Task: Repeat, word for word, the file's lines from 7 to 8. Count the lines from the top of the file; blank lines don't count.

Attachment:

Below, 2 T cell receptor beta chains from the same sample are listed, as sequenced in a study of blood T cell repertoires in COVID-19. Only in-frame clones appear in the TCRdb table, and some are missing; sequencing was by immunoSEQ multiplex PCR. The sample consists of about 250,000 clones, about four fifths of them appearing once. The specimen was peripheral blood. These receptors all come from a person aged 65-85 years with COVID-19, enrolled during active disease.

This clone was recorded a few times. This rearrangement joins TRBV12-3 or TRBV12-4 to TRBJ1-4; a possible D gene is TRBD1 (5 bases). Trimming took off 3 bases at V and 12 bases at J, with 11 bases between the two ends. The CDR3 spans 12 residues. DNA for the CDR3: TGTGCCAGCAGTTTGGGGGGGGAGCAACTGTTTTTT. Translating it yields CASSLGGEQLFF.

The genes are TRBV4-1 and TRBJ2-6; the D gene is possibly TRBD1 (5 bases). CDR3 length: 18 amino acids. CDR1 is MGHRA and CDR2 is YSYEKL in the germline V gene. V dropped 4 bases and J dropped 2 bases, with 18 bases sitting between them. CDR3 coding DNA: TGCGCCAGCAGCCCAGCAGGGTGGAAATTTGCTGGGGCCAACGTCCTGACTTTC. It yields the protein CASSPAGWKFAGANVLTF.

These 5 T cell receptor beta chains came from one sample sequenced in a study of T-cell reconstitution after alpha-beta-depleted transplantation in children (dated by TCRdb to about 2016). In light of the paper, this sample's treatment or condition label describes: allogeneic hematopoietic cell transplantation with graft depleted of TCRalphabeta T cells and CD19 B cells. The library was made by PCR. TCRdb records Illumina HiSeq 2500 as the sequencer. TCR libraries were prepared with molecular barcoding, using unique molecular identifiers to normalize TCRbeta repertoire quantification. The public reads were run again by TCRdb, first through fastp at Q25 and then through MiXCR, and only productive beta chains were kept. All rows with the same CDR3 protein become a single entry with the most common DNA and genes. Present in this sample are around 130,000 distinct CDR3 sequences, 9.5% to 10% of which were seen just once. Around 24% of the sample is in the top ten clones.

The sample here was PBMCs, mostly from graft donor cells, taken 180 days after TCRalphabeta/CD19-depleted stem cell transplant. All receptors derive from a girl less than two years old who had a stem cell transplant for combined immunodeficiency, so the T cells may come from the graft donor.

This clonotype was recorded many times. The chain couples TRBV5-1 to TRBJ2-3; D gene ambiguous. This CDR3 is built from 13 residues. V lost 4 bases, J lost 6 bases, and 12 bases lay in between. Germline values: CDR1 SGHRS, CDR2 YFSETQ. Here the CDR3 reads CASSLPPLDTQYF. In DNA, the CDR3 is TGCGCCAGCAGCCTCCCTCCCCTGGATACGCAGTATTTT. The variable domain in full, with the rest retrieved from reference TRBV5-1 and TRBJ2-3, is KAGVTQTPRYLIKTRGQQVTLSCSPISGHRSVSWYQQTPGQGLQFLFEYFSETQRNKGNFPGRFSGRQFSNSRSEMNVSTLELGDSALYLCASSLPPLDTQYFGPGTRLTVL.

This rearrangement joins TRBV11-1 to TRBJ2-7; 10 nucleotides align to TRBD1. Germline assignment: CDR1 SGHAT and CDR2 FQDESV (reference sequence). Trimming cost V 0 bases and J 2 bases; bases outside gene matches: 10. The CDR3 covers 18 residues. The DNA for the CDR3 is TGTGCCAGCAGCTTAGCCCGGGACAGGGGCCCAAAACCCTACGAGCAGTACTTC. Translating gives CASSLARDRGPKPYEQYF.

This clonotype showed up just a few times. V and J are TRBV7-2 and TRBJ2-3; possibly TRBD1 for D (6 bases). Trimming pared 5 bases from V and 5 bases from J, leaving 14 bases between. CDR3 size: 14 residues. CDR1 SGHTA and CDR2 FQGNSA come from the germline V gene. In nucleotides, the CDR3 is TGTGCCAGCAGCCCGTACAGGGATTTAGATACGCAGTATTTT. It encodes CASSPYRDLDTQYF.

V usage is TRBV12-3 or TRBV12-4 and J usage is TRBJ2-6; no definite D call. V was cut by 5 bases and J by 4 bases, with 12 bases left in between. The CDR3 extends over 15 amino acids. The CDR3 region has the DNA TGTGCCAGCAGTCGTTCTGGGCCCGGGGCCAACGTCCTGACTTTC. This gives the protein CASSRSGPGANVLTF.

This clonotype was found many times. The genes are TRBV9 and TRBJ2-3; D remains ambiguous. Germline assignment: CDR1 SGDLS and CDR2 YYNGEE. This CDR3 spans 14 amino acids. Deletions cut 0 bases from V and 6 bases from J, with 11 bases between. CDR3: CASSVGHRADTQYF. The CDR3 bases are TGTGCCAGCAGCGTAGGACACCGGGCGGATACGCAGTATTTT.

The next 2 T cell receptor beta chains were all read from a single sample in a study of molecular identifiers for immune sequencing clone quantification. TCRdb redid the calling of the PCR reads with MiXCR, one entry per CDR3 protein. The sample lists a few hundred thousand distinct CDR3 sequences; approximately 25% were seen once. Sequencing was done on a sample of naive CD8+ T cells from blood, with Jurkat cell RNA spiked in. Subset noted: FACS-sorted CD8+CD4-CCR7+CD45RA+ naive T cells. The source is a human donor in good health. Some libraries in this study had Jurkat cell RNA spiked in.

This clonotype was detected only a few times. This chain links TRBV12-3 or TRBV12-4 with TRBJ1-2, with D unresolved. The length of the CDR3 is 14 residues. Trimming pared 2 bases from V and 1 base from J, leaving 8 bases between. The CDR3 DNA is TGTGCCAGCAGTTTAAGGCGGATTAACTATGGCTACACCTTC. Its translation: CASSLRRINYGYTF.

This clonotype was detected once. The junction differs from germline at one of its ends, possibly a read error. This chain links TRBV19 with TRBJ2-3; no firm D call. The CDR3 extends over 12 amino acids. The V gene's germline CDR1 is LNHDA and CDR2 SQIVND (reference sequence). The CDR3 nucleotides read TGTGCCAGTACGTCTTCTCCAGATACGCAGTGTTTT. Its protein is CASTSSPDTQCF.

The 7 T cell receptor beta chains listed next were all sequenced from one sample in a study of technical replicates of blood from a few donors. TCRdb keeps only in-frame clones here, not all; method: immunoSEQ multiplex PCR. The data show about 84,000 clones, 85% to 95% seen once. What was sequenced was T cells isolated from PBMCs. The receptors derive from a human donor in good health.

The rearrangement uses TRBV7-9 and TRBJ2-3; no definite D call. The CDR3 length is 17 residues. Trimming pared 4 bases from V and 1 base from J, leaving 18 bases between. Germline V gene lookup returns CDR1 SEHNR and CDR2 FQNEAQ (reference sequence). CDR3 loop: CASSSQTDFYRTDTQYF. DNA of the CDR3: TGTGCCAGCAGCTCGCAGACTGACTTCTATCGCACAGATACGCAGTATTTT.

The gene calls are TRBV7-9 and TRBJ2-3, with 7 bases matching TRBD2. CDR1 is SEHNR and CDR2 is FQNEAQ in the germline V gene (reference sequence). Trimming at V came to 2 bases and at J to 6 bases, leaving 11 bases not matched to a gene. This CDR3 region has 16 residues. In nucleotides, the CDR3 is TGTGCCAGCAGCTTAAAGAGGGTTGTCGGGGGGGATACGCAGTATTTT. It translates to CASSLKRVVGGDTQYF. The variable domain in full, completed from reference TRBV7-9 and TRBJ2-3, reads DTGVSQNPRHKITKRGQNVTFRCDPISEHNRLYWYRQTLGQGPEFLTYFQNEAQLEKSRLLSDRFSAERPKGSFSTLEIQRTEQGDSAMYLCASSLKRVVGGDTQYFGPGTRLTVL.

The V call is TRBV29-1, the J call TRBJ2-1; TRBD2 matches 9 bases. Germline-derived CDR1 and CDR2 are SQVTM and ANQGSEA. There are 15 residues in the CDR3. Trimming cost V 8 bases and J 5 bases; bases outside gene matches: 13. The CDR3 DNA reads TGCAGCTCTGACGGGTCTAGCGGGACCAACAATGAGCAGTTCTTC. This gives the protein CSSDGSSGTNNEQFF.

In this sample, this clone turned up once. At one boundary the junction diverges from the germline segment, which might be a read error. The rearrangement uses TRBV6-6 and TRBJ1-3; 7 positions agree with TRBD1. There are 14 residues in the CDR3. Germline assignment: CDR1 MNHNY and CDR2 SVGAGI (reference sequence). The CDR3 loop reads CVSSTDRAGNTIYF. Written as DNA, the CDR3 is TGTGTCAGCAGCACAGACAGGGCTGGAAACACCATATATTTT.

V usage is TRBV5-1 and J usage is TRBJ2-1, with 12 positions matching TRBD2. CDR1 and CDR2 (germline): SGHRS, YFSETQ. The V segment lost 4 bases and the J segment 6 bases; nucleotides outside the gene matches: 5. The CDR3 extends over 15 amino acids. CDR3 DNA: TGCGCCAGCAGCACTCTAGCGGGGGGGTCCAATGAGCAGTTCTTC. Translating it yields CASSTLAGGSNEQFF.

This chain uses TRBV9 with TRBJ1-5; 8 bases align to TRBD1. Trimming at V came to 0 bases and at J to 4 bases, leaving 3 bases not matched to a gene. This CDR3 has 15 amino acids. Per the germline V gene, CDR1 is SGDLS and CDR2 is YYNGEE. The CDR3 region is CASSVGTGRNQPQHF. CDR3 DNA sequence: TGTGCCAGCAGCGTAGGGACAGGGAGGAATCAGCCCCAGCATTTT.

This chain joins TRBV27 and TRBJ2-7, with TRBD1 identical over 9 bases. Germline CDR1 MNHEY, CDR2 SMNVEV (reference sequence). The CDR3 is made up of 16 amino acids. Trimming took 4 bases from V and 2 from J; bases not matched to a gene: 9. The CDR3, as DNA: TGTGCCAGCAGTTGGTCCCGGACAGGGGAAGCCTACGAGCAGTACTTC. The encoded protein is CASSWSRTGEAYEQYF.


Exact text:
This rearrangement joins TRBV11-1 to TRBJ2-7; 10 nucleotides align to TRBD1. Germline assignment: CDR1 SGHAT and CDR2 FQDESV (reference sequence). Trimming cost V 0 bases and J 2 bases; bases outside gene matches: 10. The CDR3 covers 18 residues. The DNA for the CDR3 is TGTGCCAGCAGCTTAGCCCGGGACAGGGGCCCAAAACCCTACGAGCAGTACTTC. Translating gives CASSLARDRGPKPYEQYF.

This clonotype showed up just a few times. V and J are TRBV7-2 and TRBJ2-3; possibly TRBD1 for D (6 bases). Trimming pared 5 bases from V and 5 bases from J, leaving 14 bases between. CDR3 size: 14 residues. CDR1 SGHTA and CDR2 FQGNSA come from the germline V gene. In nucleotides, the CDR3 is TGTGCCAGCAGCCCGTACAGGGATTTAGATACGCAGTATTTT. It encodes CASSPYRDLDTQYF.